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Dawn Bailey

Health Care

For the Good of the Community

Baldrige winner Schneck Medical Center partnered with a competitor to make patient care its top priority

Published: Wednesday, April 2, 2014 - 15:32

In health care settings, clinical integration is a fairly new concept that means coordinating patient care across conditions, providers, settings, and time to achieve care that is safe, timely, effective, efficient, equitable, and patient-focused. 

According to Becker’s Hospital Review, “clinical integration [between hospitals and between hospitals and physicians] offers both parties the opportunity to coordinate patient interventions, manage quality across the continuum of care, move toward population health management, and pursue true value-based contracting.”

For 2011 Baldrige Award recipient Schneck Medical Center, clinical integration is a concept to embrace for the good of its communities. And partnering with a competitor—a strategy that may sound counterproductive in some business sectors—is allowing the 93-bed nonprofit hospital to make the very best care of its patients its utmost priority.

Schneck Medical Center and its partner hospital plan to contribute multiple resources, including finances and manpower, to coordinate patient care between the two hospitals and members of both medical staffs, according to Tammy Dye, vice president of clinical services and chief quality officer. This will include the treatment for acute episodes of illness, the treatment and management of chronic conditions, and a focus on wellness.

Schneck’s Suki Wright, director of organizational excellence and innovation, and Dye, said that partnering with a competitor to achieve clinical integration, will allow the hospital to:
• Create greater value for its customers by sharing resources and knowledge to integrate efforts, technology, and care
• Improve efficiencies and reduce costs by partnering together to leverage buying power and sharing resources
• Emphasize the work to achieve the Institute for Healthcare Improvement's (IHI) “triple aim” of improving the patient experience, improving the health of populations, and reducing per capita cost

 

Wright and Dye, who are speaking this week at the 26th Annual Quest for Excellence conference in Baltimore, offered three tips for how to engage a competitor in such a partnership:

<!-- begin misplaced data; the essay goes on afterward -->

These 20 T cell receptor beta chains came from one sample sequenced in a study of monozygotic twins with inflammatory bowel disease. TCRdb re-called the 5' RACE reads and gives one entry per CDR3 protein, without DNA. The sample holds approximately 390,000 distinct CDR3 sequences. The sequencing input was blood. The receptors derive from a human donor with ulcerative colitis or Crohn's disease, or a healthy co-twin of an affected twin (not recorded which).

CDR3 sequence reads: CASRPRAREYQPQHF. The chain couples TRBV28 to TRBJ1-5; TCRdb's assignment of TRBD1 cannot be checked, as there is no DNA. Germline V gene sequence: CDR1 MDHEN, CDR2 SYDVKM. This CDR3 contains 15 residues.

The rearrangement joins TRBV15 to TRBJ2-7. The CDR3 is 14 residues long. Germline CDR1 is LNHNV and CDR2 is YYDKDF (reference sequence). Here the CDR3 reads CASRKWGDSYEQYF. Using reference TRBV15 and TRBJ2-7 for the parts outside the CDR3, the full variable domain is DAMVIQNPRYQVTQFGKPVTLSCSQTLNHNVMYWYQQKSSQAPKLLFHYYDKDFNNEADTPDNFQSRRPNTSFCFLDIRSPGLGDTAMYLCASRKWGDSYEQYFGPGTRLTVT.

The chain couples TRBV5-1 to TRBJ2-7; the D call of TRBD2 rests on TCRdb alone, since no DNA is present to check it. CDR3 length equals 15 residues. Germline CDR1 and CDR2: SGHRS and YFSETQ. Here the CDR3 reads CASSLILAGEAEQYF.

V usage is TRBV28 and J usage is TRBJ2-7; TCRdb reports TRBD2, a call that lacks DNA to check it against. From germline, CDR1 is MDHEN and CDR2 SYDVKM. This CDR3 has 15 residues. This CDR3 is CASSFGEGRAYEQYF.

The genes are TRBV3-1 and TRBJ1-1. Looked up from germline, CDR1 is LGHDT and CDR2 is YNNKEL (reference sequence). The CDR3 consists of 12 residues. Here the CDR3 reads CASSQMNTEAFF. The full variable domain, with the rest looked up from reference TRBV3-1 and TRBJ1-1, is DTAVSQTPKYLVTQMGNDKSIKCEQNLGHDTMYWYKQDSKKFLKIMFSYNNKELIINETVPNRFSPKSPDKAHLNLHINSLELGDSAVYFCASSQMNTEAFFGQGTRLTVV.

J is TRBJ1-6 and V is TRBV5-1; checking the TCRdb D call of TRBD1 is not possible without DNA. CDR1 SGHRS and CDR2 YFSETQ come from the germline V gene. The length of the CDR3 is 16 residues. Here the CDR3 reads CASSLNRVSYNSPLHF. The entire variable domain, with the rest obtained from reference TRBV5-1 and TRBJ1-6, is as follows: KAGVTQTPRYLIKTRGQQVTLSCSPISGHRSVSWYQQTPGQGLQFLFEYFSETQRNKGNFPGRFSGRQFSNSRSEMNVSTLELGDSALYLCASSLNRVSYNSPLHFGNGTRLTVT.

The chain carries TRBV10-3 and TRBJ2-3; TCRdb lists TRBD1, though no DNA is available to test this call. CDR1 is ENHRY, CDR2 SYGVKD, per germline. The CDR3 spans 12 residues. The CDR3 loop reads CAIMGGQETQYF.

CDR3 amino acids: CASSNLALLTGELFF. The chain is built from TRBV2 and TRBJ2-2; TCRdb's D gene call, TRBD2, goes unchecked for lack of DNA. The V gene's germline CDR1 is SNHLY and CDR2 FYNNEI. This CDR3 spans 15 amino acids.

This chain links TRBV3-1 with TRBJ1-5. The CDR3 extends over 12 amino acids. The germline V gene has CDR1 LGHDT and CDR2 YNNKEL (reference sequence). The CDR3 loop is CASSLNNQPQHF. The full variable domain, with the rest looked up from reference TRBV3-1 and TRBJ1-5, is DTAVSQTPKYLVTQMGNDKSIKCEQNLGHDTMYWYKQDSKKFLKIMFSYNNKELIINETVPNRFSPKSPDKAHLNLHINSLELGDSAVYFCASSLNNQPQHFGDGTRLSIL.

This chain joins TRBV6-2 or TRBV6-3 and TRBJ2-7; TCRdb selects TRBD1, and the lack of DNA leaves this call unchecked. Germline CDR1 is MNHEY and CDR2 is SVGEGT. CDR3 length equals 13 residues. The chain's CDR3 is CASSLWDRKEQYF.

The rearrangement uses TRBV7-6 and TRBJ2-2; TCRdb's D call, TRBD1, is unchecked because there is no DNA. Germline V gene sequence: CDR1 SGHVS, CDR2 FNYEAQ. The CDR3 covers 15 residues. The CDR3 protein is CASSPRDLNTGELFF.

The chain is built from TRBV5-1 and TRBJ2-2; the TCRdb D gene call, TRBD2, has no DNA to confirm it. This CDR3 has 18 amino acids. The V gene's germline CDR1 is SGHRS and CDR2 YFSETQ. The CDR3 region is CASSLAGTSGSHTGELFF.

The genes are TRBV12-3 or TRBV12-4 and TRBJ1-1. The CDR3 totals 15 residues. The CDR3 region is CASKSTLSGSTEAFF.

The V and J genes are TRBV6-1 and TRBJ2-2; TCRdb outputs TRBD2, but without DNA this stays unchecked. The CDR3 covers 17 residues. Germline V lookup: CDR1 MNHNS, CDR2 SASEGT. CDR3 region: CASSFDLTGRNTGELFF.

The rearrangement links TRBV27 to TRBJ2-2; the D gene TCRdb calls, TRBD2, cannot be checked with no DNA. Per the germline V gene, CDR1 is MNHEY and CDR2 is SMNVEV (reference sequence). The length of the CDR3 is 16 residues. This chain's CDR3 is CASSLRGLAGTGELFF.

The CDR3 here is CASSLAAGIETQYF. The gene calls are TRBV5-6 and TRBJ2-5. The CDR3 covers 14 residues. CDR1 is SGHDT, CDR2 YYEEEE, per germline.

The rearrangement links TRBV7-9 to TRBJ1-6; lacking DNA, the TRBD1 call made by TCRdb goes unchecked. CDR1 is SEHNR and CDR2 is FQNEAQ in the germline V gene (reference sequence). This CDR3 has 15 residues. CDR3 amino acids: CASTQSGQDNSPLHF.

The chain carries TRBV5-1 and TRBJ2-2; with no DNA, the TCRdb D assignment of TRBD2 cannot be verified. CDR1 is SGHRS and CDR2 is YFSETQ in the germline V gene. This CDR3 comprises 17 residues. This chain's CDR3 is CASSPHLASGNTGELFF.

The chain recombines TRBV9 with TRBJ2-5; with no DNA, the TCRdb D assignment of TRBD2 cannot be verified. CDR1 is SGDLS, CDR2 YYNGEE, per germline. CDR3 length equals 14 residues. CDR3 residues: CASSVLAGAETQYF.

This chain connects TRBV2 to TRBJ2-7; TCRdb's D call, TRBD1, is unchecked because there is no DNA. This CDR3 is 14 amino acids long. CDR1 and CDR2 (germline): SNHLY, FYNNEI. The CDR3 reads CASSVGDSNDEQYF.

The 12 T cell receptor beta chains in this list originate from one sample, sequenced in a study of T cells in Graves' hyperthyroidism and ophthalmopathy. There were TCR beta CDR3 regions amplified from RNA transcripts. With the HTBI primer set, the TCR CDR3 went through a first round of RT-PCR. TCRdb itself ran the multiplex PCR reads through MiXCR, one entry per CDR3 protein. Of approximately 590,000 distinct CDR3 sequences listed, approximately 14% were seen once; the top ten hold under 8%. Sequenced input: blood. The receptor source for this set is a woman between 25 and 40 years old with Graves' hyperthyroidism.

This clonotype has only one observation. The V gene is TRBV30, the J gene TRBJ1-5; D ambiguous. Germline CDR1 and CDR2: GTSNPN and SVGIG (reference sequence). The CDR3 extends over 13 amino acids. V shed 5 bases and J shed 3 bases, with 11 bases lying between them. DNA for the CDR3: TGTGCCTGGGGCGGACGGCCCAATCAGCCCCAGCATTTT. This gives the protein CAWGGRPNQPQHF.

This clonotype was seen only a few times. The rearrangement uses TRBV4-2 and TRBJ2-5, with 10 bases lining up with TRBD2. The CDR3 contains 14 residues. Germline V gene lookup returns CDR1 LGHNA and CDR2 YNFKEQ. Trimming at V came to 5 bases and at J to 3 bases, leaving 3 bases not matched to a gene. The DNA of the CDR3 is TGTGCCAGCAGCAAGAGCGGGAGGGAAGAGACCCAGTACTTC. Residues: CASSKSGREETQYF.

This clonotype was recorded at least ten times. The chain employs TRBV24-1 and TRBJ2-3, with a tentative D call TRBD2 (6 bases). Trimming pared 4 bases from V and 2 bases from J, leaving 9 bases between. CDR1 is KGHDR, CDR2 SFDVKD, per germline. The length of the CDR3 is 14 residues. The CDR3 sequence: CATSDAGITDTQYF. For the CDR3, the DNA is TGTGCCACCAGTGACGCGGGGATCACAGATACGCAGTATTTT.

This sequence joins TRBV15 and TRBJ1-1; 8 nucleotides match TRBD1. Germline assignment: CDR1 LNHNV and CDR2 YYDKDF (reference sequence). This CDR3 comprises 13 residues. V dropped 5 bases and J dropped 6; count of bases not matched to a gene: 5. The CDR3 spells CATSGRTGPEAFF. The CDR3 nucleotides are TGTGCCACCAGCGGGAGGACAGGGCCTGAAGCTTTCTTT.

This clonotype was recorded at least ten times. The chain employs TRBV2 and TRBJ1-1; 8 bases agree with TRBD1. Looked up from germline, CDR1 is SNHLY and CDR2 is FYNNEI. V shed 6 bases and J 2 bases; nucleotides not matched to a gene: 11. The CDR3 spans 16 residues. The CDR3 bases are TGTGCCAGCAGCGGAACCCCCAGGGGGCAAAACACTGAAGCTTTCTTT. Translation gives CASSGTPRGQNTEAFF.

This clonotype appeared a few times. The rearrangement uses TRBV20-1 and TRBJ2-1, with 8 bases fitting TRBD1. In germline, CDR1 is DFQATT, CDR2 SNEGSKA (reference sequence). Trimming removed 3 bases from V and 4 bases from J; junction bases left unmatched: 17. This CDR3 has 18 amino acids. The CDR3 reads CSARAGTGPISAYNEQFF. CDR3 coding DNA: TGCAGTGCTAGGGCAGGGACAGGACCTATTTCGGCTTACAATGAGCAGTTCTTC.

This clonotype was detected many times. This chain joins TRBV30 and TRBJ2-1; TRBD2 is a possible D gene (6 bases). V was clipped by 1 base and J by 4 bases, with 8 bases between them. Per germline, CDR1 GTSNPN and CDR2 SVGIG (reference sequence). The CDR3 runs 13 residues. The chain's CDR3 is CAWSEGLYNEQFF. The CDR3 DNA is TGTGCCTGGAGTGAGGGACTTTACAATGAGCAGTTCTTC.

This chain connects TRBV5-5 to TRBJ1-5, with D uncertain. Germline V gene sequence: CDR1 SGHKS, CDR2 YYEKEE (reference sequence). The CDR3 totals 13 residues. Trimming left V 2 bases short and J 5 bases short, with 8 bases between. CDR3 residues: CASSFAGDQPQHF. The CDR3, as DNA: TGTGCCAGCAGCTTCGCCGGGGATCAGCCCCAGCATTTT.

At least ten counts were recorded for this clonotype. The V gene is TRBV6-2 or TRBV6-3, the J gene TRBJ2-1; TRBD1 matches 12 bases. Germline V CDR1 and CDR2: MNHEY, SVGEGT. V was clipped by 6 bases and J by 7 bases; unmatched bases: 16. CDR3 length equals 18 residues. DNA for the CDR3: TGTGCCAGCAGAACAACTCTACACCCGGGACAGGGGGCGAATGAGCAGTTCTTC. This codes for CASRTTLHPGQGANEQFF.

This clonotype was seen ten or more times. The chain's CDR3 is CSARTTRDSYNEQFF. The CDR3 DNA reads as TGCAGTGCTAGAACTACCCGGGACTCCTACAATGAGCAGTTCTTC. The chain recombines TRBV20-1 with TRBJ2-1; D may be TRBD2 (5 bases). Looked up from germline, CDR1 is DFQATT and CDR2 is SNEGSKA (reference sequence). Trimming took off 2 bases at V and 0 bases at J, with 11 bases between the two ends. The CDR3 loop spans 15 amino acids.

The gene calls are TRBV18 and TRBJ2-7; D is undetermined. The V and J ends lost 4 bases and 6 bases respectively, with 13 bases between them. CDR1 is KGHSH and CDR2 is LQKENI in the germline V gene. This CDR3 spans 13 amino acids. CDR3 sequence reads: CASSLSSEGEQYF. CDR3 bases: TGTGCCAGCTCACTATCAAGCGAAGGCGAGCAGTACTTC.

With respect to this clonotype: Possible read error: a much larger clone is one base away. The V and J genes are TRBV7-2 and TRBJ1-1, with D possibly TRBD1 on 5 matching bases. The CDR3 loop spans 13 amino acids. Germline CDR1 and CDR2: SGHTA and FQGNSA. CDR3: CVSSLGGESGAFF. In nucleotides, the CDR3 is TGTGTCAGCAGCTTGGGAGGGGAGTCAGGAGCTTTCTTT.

• Build a foundation of trust and open communication
• Start with a common goal and shared vision and work from there
• Bring in a non-biased third party to help with facilitation and building the infrastructure

 

“In health care, the time for agility is now,” says Dye. “Having an aligned and focused leadership team with a shared vision working together to sustain and move the strategy forward is essential. Using the Baldrige Criteria has been one of the most impactful tools in our 100-year history and as a result has changed the way our leadership team thinks and makes decisions. I am sure any organization that has implemented and embedded the framework in how it runs its business would agree.”

First published April 1, 2014, on Blogrige.

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About The Author

Dawn Bailey’s picture

Dawn Bailey

Dawn Bailey is a writer/editor for the Baldrige Program involved in all aspects of communications, from leading the Baldrige Executive Fellows program to managing the direction of case studies, social media efforts, and assessment teams. She has more than 25 years of experience (18 years at the Baldrige Program) working on publications and education teams. Her background is in English and journalism, with degrees from the University of Connecticut and an advanced degree from George Mason University.